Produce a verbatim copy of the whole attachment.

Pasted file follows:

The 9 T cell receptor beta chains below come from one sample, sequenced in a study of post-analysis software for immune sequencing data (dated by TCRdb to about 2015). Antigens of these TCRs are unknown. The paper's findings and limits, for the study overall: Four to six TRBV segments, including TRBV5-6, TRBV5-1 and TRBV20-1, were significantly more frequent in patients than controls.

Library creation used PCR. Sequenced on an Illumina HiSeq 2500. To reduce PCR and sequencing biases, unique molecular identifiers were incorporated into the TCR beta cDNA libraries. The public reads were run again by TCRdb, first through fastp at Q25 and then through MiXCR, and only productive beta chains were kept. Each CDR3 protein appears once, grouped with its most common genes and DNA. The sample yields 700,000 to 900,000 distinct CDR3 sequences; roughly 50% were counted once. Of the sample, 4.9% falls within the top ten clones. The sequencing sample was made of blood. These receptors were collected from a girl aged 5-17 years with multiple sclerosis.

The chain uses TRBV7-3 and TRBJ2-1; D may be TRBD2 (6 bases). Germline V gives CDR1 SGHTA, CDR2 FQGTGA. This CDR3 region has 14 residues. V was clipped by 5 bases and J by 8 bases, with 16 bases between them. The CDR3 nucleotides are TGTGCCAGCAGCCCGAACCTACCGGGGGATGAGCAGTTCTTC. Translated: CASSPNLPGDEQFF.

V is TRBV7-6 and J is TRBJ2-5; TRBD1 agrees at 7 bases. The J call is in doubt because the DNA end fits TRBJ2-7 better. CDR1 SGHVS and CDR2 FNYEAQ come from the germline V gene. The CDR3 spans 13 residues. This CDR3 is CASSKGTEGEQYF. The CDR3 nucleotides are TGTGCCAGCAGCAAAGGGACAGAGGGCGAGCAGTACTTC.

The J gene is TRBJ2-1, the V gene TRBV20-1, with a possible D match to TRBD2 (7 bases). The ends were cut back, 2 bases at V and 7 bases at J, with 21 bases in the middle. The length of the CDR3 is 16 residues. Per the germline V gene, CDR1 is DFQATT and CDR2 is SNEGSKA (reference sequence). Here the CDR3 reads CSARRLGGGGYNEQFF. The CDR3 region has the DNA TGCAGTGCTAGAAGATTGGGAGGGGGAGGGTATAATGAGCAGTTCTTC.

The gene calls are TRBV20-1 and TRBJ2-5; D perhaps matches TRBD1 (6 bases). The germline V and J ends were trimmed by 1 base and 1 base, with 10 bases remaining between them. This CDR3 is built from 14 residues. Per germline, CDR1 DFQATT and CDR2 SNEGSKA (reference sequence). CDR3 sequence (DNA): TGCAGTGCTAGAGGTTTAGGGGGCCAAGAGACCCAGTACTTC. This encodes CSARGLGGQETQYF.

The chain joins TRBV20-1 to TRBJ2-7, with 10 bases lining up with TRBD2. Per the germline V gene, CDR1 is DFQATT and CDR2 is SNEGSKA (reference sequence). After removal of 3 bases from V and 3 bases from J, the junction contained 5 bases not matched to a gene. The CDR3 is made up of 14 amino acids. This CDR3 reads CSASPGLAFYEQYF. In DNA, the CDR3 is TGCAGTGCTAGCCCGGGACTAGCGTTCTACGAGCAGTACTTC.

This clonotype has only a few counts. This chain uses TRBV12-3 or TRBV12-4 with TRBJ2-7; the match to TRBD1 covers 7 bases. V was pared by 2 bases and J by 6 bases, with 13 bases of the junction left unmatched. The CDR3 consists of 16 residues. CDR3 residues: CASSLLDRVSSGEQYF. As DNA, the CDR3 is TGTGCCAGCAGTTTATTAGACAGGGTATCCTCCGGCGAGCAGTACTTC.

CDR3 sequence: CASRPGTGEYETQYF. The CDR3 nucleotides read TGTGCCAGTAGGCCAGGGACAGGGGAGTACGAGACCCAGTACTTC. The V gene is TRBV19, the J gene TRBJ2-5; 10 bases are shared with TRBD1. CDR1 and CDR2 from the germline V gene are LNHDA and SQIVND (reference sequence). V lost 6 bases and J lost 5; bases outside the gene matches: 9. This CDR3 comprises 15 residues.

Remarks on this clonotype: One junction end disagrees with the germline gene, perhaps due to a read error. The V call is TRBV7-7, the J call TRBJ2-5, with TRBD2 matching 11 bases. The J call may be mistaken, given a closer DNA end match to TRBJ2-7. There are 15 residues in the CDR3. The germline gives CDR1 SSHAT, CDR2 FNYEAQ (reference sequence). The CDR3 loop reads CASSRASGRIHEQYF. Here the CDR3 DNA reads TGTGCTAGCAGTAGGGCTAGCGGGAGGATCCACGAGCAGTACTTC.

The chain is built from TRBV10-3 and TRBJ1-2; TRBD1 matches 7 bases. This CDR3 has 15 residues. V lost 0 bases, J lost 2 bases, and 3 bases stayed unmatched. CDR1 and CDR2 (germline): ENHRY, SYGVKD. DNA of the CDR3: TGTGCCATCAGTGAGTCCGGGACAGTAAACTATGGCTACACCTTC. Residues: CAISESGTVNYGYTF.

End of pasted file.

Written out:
The 9 T cell receptor beta chains below come from one sample, sequenced in a study of post-analysis software for immune sequencing data (dated by TCRdb to about 2015). Antigens of these TCRs are unknown. The paper's findings and limits, for the study overall: Four to six TRBV segments, including TRBV5-6, TRBV5-1 and TRBV20-1, were significantly more frequent in patients than controls.

Library creation used PCR. Sequenced on an Illumina HiSeq 2500. To reduce PCR and sequencing biases, unique molecular identifiers were incorporated into the TCR beta cDNA libraries. The public reads were run again by TCRdb, first through fastp at Q25 and then through MiXCR, and only productive beta chains were kept. Each CDR3 protein appears once, grouped with its most common genes and DNA. The sample yields 700,000 to 900,000 distinct CDR3 sequences; roughly 50% were counted once. Of the sample, 4.9% falls within the top ten clones. The sequencing sample was made of blood. These receptors were collected from a girl aged 5-17 years with multiple sclerosis.

The chain uses TRBV7-3 and TRBJ2-1; D may be TRBD2 (6 bases). Germline V gives CDR1 SGHTA, CDR2 FQGTGA. This CDR3 region has 14 residues. V was clipped by 5 bases and J by 8 bases, with 16 bases between them. The CDR3 nucleotides are TGTGCCAGCAGCCCGAACCTACCGGGGGATGAGCAGTTCTTC. Translated: CASSPNLPGDEQFF.

V is TRBV7-6 and J is TRBJ2-5; TRBD1 agrees at 7 bases. The J call is in doubt because the DNA end fits TRBJ2-7 better. CDR1 SGHVS and CDR2 FNYEAQ come from the germline V gene. The CDR3 spans 13 residues. This CDR3 is CASSKGTEGEQYF. The CDR3 nucleotides are TGTGCCAGCAGCAAAGGGACAGAGGGCGAGCAGTACTTC.

The J gene is TRBJ2-1, the V gene TRBV20-1, with a possible D match to TRBD2 (7 bases). The ends were cut back, 2 bases at V and 7 bases at J, with 21 bases in the middle. The length of the CDR3 is 16 residues. Per the germline V gene, CDR1 is DFQATT and CDR2 is SNEGSKA (reference sequence). Here the CDR3 reads CSARRLGGGGYNEQFF. The CDR3 region has the DNA TGCAGTGCTAGAAGATTGGGAGGGGGAGGGTATAATGAGCAGTTCTTC.

The gene calls are TRBV20-1 and TRBJ2-5; D perhaps matches TRBD1 (6 bases). The germline V and J ends were trimmed by 1 base and 1 base, with 10 bases remaining between them. This CDR3 is built from 14 residues. Per germline, CDR1 DFQATT and CDR2 SNEGSKA (reference sequence). CDR3 sequence (DNA): TGCAGTGCTAGAGGTTTAGGGGGCCAAGAGACCCAGTACTTC. This encodes CSARGLGGQETQYF.

The chain joins TRBV20-1 to TRBJ2-7, with 10 bases lining up with TRBD2. Per the germline V gene, CDR1 is DFQATT and CDR2 is SNEGSKA (reference sequence). After removal of 3 bases from V and 3 bases from J, the junction contained 5 bases not matched to a gene. The CDR3 is made up of 14 amino acids. This CDR3 reads CSASPGLAFYEQYF. In DNA, the CDR3 is TGCAGTGCTAGCCCGGGACTAGCGTTCTACGAGCAGTACTTC.

This clonotype has only a few counts. This chain uses TRBV12-3 or TRBV12-4 with TRBJ2-7; the match to TRBD1 covers 7 bases. V was pared by 2 bases and J by 6 bases, with 13 bases of the junction left unmatched. The CDR3 consists of 16 residues. CDR3 residues: CASSLLDRVSSGEQYF. As DNA, the CDR3 is TGTGCCAGCAGTTTATTAGACAGGGTATCCTCCGGCGAGCAGTACTTC.

CDR3 sequence: CASRPGTGEYETQYF. The CDR3 nucleotides read TGTGCCAGTAGGCCAGGGACAGGGGAGTACGAGACCCAGTACTTC. The V gene is TRBV19, the J gene TRBJ2-5; 10 bases are shared with TRBD1. CDR1 and CDR2 from the germline V gene are LNHDA and SQIVND (reference sequence). V lost 6 bases and J lost 5; bases outside the gene matches: 9. This CDR3 comprises 15 residues.

Remarks on this clonotype: One junction end disagrees with the germline gene, perhaps due to a read error. The V call is TRBV7-7, the J call TRBJ2-5, with TRBD2 matching 11 bases. The J call may be mistaken, given a closer DNA end match to TRBJ2-7. There are 15 residues in the CDR3. The germline gives CDR1 SSHAT, CDR2 FNYEAQ (reference sequence). The CDR3 loop reads CASSRASGRIHEQYF. Here the CDR3 DNA reads TGTGCTAGCAGTAGGGCTAGCGGGAGGATCCACGAGCAGTACTTC.

The chain is built from TRBV10-3 and TRBJ1-2; TRBD1 matches 7 bases. This CDR3 has 15 residues. V lost 0 bases, J lost 2 bases, and 3 bases stayed unmatched. CDR1 and CDR2 (germline): ENHRY, SYGVKD. DNA of the CDR3: TGTGCCATCAGTGAGTCCGGGACAGTAAACTATGGCTACACCTTC. Residues: CAISESGTVNYGYTF.